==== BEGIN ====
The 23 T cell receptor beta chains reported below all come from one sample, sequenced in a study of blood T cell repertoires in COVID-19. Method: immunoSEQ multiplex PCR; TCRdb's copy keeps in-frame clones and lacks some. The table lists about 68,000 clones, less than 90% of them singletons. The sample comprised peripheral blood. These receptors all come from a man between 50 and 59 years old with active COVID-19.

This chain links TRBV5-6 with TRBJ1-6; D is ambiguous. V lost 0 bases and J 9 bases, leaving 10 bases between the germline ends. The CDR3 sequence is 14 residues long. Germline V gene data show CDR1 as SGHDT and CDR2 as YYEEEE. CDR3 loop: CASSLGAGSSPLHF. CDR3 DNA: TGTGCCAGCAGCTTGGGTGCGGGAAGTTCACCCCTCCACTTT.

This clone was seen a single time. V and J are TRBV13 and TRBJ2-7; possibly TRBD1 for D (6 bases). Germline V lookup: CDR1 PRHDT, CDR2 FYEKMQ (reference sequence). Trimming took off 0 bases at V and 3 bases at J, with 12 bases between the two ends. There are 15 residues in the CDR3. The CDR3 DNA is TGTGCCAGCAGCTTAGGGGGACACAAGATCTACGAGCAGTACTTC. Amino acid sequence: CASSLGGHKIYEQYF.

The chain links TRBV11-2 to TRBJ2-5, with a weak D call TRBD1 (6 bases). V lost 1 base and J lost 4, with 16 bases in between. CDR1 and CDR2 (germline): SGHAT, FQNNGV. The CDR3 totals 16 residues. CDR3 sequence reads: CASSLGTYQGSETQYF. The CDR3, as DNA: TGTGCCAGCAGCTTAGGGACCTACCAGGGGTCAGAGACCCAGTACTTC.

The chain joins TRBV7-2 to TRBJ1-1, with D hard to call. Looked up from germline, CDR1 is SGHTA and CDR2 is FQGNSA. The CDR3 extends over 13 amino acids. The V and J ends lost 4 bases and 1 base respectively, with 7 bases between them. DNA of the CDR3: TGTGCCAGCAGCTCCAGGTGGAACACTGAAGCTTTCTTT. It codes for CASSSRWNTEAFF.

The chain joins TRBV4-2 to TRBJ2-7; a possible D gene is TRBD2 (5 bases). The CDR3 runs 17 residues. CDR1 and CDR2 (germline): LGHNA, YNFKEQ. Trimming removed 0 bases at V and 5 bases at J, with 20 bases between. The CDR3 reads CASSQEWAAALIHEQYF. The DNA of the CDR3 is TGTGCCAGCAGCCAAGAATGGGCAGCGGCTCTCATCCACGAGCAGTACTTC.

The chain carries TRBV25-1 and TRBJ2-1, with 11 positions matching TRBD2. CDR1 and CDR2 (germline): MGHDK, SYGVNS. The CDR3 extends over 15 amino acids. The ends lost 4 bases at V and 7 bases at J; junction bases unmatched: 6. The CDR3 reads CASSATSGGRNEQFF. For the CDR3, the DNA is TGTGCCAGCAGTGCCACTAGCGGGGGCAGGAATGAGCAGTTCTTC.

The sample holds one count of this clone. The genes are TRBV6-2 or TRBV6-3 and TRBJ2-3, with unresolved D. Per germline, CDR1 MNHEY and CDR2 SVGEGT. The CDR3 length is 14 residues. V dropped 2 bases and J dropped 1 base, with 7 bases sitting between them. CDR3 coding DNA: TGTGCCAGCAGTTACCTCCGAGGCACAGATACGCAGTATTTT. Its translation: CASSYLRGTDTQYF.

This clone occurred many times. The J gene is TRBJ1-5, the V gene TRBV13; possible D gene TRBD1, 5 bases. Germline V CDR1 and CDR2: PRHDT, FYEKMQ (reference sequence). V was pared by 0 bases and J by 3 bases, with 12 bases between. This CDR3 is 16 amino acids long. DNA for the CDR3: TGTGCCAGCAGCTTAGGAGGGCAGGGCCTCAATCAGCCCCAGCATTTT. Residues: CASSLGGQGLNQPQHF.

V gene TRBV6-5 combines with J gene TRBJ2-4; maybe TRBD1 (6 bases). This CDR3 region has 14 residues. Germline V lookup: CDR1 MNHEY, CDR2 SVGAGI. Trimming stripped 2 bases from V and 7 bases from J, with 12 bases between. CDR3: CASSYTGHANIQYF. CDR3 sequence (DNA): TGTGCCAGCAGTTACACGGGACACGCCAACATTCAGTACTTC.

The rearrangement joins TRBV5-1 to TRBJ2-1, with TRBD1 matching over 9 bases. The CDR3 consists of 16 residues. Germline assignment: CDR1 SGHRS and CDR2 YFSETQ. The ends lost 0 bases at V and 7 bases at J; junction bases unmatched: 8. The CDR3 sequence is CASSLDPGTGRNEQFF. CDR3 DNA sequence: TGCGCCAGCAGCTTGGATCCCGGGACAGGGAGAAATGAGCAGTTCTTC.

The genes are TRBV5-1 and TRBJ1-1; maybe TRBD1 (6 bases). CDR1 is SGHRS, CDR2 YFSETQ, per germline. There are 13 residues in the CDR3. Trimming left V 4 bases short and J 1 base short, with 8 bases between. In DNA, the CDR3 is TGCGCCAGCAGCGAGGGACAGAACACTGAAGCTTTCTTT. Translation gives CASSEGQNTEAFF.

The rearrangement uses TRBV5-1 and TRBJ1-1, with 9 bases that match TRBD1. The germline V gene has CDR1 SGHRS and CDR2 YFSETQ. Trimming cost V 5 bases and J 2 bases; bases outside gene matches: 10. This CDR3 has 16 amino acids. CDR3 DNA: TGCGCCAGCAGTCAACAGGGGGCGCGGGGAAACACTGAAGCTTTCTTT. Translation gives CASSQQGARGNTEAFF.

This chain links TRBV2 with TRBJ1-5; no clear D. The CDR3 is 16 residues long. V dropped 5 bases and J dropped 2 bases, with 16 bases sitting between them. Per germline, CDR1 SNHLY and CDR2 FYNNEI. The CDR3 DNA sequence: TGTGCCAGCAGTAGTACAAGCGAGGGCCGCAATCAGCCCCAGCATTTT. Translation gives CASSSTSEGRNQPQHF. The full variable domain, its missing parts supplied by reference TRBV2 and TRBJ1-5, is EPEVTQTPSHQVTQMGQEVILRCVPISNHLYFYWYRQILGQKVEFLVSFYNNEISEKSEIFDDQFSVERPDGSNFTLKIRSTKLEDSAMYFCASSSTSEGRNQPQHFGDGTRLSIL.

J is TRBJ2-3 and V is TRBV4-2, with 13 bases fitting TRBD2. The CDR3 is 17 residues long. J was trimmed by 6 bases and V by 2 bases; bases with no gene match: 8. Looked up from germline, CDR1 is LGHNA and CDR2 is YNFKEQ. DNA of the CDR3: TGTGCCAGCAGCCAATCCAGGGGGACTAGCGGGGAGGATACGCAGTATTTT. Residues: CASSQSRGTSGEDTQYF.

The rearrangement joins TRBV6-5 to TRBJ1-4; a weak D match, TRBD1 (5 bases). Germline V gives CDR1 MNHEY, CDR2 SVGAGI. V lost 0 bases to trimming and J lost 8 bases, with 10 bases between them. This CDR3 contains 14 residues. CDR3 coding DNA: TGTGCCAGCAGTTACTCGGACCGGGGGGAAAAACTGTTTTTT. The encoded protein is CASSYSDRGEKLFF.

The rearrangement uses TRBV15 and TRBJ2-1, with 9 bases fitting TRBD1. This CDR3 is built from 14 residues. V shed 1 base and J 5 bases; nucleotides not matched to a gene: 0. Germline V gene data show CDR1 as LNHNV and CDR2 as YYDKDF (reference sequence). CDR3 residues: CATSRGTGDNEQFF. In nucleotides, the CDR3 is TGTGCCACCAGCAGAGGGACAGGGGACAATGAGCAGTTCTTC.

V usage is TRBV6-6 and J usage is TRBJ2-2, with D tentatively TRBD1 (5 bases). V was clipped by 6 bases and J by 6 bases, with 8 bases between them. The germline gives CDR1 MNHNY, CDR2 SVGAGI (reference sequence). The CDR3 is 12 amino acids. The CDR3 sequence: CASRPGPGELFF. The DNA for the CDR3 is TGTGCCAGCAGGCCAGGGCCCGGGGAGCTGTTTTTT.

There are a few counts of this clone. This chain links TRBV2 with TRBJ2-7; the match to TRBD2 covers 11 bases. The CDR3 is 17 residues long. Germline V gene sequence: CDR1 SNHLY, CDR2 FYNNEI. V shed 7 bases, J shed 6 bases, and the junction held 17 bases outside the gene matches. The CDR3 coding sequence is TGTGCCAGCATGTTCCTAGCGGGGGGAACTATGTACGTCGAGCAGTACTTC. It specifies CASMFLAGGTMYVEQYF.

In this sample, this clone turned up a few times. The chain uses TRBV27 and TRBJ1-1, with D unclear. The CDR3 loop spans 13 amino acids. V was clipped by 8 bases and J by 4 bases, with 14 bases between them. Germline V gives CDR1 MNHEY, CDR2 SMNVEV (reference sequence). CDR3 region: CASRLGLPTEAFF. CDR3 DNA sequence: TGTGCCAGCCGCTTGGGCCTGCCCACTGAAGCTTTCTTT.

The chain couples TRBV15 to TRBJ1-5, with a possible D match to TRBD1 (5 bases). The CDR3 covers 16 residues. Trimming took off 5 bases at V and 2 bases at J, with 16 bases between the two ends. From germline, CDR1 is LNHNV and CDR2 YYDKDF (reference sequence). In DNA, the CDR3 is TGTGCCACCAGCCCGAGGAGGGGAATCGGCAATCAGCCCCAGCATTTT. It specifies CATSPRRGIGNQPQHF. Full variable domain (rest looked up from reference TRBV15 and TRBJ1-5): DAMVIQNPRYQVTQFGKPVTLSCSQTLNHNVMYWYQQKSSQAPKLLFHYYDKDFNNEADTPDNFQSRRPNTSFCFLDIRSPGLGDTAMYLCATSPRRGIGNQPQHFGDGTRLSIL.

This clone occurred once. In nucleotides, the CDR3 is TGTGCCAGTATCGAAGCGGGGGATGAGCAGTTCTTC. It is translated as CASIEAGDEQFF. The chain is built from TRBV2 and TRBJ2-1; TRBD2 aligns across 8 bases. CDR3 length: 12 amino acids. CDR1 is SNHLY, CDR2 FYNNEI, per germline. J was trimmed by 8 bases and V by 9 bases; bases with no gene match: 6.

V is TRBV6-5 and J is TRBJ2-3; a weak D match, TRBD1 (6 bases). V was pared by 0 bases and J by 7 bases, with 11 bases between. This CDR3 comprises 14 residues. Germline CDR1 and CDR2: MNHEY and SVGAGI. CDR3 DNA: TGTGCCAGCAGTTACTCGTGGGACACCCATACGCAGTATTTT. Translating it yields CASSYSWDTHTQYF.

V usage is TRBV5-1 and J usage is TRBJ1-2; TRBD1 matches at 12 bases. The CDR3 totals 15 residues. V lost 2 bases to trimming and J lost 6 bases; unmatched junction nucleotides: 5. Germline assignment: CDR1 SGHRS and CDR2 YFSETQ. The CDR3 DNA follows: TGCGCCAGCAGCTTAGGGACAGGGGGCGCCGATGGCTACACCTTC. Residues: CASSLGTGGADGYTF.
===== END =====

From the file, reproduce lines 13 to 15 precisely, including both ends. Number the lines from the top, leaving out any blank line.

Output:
The rearrangement uses TRBV5-1 and TRBJ1-1, with 9 bases that match TRBD1. The germline V gene has CDR1 SGHRS and CDR2 YFSETQ. Trimming cost V 5 bases and J 2 bases; bases outside gene matches: 10. This CDR3 has 16 amino acids. CDR3 DNA: TGCGCCAGCAGTCAACAGGGGGCGCGGGGAAACACTGAAGCTTTCTTT. Translation gives CASSQQGARGNTEAFF.

This chain links TRBV2 with TRBJ1-5; no clear D. The CDR3 is 16 residues long. V dropped 5 bases and J dropped 2 bases, with 16 bases sitting between them. Per germline, CDR1 SNHLY and CDR2 FYNNEI. The CDR3 DNA sequence: TGTGCCAGCAGTAGTACAAGCGAGGGCCGCAATCAGCCCCAGCATTTT. Translation gives CASSSTSEGRNQPQHF. The full variable domain, its missing parts supplied by reference TRBV2 and TRBJ1-5, is EPEVTQTPSHQVTQMGQEVILRCVPISNHLYFYWYRQILGQKVEFLVSFYNNEISEKSEIFDDQFSVERPDGSNFTLKIRSTKLEDSAMYFCASSSTSEGRNQPQHFGDGTRLSIL.

J is TRBJ2-3 and V is TRBV4-2, with 13 bases fitting TRBD2. The CDR3 is 17 residues long. J was trimmed by 6 bases and V by 2 bases; bases with no gene match: 8. Looked up from germline, CDR1 is LGHNA and CDR2 is YNFKEQ. DNA of the CDR3: TGTGCCAGCAGCCAATCCAGGGGGACTAGCGGGGAGGATACGCAGTATTTT. Residues: CASSQSRGTSGEDTQYF.